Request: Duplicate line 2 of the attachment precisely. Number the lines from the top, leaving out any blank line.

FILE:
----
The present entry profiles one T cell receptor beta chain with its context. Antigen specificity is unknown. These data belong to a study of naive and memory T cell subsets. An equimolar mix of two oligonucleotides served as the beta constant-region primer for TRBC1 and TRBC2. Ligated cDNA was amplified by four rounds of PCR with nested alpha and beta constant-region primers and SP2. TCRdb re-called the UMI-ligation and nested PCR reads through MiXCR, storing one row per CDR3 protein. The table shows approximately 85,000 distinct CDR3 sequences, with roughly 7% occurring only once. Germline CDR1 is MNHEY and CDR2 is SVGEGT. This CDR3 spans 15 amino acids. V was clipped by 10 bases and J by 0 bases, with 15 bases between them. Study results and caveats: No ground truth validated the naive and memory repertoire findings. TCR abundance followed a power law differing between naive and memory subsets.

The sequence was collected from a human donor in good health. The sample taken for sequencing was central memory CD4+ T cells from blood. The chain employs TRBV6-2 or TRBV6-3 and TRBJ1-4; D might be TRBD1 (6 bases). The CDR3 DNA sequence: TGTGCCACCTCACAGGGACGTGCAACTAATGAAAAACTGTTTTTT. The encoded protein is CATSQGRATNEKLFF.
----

The sequence was collected from a human donor in good health. The sample taken for sequencing was central memory CD4+ T cells from blood. The chain employs TRBV6-2 or TRBV6-3 and TRBJ1-4; D might be TRBD1 (6 bases). The CDR3 DNA sequence: TGTGCCACCTCACAGGGACGTGCAACTAATGAAAAACTGTTTTTT. The encoded protein is CATSQGRATNEKLFF.